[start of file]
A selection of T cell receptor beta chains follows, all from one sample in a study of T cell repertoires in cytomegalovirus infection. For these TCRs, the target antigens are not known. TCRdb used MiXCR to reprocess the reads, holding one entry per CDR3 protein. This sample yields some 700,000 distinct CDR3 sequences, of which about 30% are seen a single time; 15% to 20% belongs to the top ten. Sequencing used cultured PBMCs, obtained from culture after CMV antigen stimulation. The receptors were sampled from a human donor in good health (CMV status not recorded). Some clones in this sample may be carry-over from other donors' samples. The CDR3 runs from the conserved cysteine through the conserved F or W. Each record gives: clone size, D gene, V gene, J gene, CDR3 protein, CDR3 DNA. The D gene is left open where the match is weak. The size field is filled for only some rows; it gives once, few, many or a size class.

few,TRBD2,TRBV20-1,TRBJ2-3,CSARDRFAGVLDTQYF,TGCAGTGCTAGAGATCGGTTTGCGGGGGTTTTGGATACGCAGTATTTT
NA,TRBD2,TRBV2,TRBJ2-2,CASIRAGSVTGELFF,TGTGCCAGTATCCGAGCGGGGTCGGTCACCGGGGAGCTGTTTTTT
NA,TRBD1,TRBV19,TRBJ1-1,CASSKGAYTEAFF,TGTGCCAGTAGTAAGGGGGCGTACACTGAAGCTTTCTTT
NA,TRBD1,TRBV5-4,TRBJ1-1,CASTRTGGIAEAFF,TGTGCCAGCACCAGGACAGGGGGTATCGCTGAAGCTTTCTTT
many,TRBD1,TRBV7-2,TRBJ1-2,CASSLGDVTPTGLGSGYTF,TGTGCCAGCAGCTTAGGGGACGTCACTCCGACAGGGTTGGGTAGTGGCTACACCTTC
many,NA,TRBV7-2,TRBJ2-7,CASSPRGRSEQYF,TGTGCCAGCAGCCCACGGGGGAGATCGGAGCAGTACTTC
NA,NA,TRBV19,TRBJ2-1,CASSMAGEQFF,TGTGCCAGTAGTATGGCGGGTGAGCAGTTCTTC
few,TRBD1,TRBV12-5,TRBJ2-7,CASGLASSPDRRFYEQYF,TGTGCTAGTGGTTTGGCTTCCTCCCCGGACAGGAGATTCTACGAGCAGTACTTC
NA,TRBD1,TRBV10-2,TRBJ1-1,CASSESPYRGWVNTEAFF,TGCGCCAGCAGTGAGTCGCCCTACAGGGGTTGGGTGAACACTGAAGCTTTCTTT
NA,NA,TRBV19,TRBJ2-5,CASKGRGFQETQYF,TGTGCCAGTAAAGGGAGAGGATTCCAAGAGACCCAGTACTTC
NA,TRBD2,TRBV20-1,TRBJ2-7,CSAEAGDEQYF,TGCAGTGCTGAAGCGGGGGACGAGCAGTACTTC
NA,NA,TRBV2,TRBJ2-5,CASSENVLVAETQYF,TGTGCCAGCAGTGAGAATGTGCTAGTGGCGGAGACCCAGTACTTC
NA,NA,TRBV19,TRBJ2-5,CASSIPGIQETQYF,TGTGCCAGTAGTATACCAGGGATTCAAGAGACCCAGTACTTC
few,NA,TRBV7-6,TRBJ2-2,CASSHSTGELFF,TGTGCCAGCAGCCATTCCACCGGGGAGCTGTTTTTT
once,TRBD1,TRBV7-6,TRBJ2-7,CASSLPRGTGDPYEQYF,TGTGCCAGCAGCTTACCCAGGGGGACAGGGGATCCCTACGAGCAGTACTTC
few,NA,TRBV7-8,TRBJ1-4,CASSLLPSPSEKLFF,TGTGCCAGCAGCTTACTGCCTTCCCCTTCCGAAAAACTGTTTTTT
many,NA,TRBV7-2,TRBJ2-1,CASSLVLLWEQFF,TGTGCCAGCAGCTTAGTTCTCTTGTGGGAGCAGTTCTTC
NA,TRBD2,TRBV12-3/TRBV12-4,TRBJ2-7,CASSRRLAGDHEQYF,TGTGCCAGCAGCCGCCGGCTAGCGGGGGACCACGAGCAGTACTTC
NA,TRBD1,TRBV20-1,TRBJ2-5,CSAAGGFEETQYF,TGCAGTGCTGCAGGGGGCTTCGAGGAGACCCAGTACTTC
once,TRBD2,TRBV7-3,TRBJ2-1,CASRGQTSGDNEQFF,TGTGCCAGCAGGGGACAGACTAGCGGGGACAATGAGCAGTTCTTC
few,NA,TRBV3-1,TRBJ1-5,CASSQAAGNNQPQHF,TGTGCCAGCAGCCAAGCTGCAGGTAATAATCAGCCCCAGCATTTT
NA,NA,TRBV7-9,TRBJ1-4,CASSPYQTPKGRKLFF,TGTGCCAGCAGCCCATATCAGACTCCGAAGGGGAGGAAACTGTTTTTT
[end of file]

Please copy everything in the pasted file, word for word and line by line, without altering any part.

A selection of T cell receptor beta chains follows, all from one sample in a study of T cell repertoires in cytomegalovirus infection. For these TCRs, the target antigens are not known. TCRdb used MiXCR to reprocess the reads, holding one entry per CDR3 protein. This sample yields some 700,000 distinct CDR3 sequences, of which about 30% are seen a single time; 15% to 20% belongs to the top ten. Sequencing used cultured PBMCs, obtained from culture after CMV antigen stimulation. The receptors were sampled from a human donor in good health (CMV status not recorded). Some clones in this sample may be carry-over from other donors' samples. The CDR3 runs from the conserved cysteine through the conserved F or W. Each record gives: clone size, D gene, V gene, J gene, CDR3 protein, CDR3 DNA. The D gene is left open where the match is weak. The size field is filled for only some rows; it gives once, few, many or a size class.

few,TRBD2,TRBV20-1,TRBJ2-3,CSARDRFAGVLDTQYF,TGCAGTGCTAGAGATCGGTTTGCGGGGGTTTTGGATACGCAGTATTTT
NA,TRBD2,TRBV2,TRBJ2-2,CASIRAGSVTGELFF,TGTGCCAGTATCCGAGCGGGGTCGGTCACCGGGGAGCTGTTTTTT
NA,TRBD1,TRBV19,TRBJ1-1,CASSKGAYTEAFF,TGTGCCAGTAGTAAGGGGGCGTACACTGAAGCTTTCTTT
NA,TRBD1,TRBV5-4,TRBJ1-1,CASTRTGGIAEAFF,TGTGCCAGCACCAGGACAGGGGGTATCGCTGAAGCTTTCTTT
many,TRBD1,TRBV7-2,TRBJ1-2,CASSLGDVTPTGLGSGYTF,TGTGCCAGCAGCTTAGGGGACGTCACTCCGACAGGGTTGGGTAGTGGCTACACCTTC
many,NA,TRBV7-2,TRBJ2-7,CASSPRGRSEQYF,TGTGCCAGCAGCCCACGGGGGAGATCGGAGCAGTACTTC
NA,NA,TRBV19,TRBJ2-1,CASSMAGEQFF,TGTGCCAGTAGTATGGCGGGTGAGCAGTTCTTC
few,TRBD1,TRBV12-5,TRBJ2-7,CASGLASSPDRRFYEQYF,TGTGCTAGTGGTTTGGCTTCCTCCCCGGACAGGAGATTCTACGAGCAGTACTTC
NA,TRBD1,TRBV10-2,TRBJ1-1,CASSESPYRGWVNTEAFF,TGCGCCAGCAGTGAGTCGCCCTACAGGGGTTGGGTGAACACTGAAGCTTTCTTT
NA,NA,TRBV19,TRBJ2-5,CASKGRGFQETQYF,TGTGCCAGTAAAGGGAGAGGATTCCAAGAGACCCAGTACTTC
NA,TRBD2,TRBV20-1,TRBJ2-7,CSAEAGDEQYF,TGCAGTGCTGAAGCGGGGGACGAGCAGTACTTC
NA,NA,TRBV2,TRBJ2-5,CASSENVLVAETQYF,TGTGCCAGCAGTGAGAATGTGCTAGTGGCGGAGACCCAGTACTTC
NA,NA,TRBV19,TRBJ2-5,CASSIPGIQETQYF,TGTGCCAGTAGTATACCAGGGATTCAAGAGACCCAGTACTTC
few,NA,TRBV7-6,TRBJ2-2,CASSHSTGELFF,TGTGCCAGCAGCCATTCCACCGGGGAGCTGTTTTTT
once,TRBD1,TRBV7-6,TRBJ2-7,CASSLPRGTGDPYEQYF,TGTGCCAGCAGCTTACCCAGGGGGACAGGGGATCCCTACGAGCAGTACTTC
few,NA,TRBV7-8,TRBJ1-4,CASSLLPSPSEKLFF,TGTGCCAGCAGCTTACTGCCTTCCCCTTCCGAAAAACTGTTTTTT
many,NA,TRBV7-2,TRBJ2-1,CASSLVLLWEQFF,TGTGCCAGCAGCTTAGTTCTCTTGTGGGAGCAGTTCTTC
NA,TRBD2,TRBV12-3/TRBV12-4,TRBJ2-7,CASSRRLAGDHEQYF,TGTGCCAGCAGCCGCCGGCTAGCGGGGGACCACGAGCAGTACTTC
NA,TRBD1,TRBV20-1,TRBJ2-5,CSAAGGFEETQYF,TGCAGTGCTGCAGGGGGCTTCGAGGAGACCCAGTACTTC
once,TRBD2,TRBV7-3,TRBJ2-1,CASRGQTSGDNEQFF,TGTGCCAGCAGGGGACAGACTAGCGGGGACAATGAGCAGTTCTTC
few,NA,TRBV3-1,TRBJ1-5,CASSQAAGNNQPQHF,TGTGCCAGCAGCCAAGCTGCAGGTAATAATCAGCCCCAGCATTTT
NA,NA,TRBV7-9,TRBJ1-4,CASSPYQTPKGRKLFF,TGTGCCAGCAGCCCATATCAGACTCCGAAGGGGAGGAAACTGTTTTTT